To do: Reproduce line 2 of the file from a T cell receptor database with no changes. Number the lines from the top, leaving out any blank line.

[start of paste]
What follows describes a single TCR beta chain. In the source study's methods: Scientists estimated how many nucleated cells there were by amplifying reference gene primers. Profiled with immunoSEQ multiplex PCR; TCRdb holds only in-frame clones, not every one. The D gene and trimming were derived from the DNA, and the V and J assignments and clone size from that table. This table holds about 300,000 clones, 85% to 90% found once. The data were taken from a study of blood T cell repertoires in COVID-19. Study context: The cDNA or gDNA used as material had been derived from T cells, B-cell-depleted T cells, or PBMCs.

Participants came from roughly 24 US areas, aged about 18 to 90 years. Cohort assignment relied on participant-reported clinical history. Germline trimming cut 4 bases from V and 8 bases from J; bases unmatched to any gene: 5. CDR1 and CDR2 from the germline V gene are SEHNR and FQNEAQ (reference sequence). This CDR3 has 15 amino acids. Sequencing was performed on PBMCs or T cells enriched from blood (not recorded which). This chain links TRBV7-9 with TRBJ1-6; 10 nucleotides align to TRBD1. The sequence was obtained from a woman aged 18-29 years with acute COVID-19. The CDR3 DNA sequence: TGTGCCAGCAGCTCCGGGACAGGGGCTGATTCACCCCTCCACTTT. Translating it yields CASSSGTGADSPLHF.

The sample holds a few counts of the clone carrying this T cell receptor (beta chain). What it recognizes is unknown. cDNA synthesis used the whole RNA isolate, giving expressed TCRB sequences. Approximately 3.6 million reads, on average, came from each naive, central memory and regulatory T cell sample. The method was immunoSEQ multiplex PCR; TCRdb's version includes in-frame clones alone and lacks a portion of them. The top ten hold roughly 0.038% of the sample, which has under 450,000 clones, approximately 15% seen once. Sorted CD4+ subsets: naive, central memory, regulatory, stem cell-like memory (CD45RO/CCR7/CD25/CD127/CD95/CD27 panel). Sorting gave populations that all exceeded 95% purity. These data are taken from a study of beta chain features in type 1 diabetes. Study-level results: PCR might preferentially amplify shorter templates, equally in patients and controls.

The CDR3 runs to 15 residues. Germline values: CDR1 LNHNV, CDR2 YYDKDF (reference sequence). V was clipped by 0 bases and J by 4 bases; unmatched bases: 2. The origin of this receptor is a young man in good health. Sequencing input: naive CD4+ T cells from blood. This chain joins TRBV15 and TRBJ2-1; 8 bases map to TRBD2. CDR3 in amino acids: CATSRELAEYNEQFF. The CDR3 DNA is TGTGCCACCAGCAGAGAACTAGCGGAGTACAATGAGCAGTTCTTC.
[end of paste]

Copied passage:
Participants came from roughly 24 US areas, aged about 18 to 90 years. Cohort assignment relied on participant-reported clinical history. Germline trimming cut 4 bases from V and 8 bases from J; bases unmatched to any gene: 5. CDR1 and CDR2 from the germline V gene are SEHNR and FQNEAQ (reference sequence). This CDR3 has 15 amino acids. Sequencing was performed on PBMCs or T cells enriched from blood (not recorded which). This chain links TRBV7-9 with TRBJ1-6; 10 nucleotides align to TRBD1. The sequence was obtained from a woman aged 18-29 years with acute COVID-19. The CDR3 DNA sequence: TGTGCCAGCAGCTCCGGGACAGGGGCTGATTCACCCCTCCACTTT. Translating it yields CASSSGTGADSPLHF.